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President Franklin D. Roosevelt

The “Yom Kippur statement” did not, however, produce the desired results. Dewey overwhelmingly defeated Democratic U.S. Senator James Mead in the New York gubernatorial race. New York’s Republican nominee for the U.S. Senate, Irving Ives, easily beat his Democratic opponent, Jewish ex-governor Herbert Lehman.

And in East New York, Joseph Soviero became the first Republican in more than two decades to be elected to the State Assembly. Not only did he win, he won big – 55 percent to 45 percent – over the shocked incumbent. More than one-fourth of the Republican challenger’s votes came on the American Labor Party line.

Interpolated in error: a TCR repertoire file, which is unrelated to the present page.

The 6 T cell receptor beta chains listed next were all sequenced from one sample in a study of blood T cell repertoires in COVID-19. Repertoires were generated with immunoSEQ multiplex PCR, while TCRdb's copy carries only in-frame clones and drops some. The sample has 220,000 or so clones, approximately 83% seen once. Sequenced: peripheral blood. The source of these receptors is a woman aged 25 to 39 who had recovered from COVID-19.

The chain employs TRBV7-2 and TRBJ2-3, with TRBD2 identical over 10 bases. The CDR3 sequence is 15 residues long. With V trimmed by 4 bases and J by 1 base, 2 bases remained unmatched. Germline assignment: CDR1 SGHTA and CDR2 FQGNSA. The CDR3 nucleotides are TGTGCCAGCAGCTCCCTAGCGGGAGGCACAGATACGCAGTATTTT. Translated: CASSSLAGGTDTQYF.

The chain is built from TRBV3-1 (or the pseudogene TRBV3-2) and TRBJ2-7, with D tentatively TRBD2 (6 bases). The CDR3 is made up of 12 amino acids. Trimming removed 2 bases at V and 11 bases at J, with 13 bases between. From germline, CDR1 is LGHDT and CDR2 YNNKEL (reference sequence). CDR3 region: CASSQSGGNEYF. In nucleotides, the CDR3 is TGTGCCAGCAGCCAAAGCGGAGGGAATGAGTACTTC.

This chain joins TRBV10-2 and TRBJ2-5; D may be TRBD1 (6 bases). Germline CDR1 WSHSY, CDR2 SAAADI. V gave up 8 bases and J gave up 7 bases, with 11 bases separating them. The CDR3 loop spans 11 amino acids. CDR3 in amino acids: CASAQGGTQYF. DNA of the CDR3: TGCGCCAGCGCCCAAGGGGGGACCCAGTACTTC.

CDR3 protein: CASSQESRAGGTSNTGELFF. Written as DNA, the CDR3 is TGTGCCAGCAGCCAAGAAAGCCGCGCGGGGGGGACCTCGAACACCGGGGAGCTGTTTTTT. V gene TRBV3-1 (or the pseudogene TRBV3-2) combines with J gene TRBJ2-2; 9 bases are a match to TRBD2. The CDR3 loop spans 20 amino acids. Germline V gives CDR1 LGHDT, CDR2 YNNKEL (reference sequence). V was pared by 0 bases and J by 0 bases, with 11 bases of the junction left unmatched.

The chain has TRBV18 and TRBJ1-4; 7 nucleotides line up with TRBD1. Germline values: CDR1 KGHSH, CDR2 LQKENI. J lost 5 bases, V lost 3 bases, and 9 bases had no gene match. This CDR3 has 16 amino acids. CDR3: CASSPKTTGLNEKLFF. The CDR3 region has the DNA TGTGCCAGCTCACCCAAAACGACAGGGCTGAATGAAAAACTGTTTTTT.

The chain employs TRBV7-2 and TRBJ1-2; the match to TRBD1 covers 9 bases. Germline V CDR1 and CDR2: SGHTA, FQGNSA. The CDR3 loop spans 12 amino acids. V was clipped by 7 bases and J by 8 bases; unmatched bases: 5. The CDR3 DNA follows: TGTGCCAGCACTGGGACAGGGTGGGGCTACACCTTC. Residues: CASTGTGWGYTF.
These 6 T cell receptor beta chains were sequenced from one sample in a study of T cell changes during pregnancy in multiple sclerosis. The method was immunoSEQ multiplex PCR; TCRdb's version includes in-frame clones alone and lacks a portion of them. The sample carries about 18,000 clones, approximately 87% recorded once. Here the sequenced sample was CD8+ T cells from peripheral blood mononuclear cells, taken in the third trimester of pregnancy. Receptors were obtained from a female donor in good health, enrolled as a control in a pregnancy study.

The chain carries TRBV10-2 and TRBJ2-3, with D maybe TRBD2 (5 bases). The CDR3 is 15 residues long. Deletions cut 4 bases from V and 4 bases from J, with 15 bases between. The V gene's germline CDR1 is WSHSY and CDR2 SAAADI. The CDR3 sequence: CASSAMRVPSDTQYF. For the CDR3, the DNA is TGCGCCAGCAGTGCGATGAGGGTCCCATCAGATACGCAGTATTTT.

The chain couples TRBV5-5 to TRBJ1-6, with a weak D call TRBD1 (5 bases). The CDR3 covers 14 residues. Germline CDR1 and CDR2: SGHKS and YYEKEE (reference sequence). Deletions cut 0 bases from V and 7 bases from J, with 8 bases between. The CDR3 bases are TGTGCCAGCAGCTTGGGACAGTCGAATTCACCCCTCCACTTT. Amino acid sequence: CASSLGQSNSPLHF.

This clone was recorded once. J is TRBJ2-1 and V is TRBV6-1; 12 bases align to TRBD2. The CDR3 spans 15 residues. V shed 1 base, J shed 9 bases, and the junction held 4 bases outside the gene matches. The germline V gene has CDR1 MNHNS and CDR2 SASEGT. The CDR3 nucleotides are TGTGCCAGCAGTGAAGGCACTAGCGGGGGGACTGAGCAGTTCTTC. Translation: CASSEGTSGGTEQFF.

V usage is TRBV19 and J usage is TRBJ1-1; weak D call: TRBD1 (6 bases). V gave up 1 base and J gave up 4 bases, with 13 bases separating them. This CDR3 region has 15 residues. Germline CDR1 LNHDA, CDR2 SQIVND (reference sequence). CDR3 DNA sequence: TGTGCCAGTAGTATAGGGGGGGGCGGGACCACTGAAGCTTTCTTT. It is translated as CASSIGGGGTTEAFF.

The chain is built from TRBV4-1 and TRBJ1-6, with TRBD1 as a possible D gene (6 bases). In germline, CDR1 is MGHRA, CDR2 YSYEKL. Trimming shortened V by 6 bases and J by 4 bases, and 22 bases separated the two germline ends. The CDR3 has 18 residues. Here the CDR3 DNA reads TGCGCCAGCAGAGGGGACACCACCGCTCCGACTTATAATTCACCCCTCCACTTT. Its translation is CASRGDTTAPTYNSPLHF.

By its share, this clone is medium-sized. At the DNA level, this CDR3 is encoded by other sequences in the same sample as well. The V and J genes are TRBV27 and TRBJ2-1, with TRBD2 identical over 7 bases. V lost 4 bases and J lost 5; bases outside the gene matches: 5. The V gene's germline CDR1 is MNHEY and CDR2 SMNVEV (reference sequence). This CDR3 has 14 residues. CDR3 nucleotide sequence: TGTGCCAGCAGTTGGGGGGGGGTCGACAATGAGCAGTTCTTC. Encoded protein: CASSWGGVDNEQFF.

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Bob Weintraub and his friends celebrated a stunning victory. It was a small local election – but it sent a big message to the White House as President Truman began planning for his 1948 election campaign.

Editor’s Note: The author will have more on this subject on page 6 in next week’s issue.

Dr. Rafael Medoff is founding director of The David S. Wyman Institute for Holocaust Studies and coauthor, with Prof. Sonja Schoepf Wentling, of the new book “Herbert Hoover and the Jews: The Origins of the ‘Jewish Vote’ and Bipartisan Support for Israel.”

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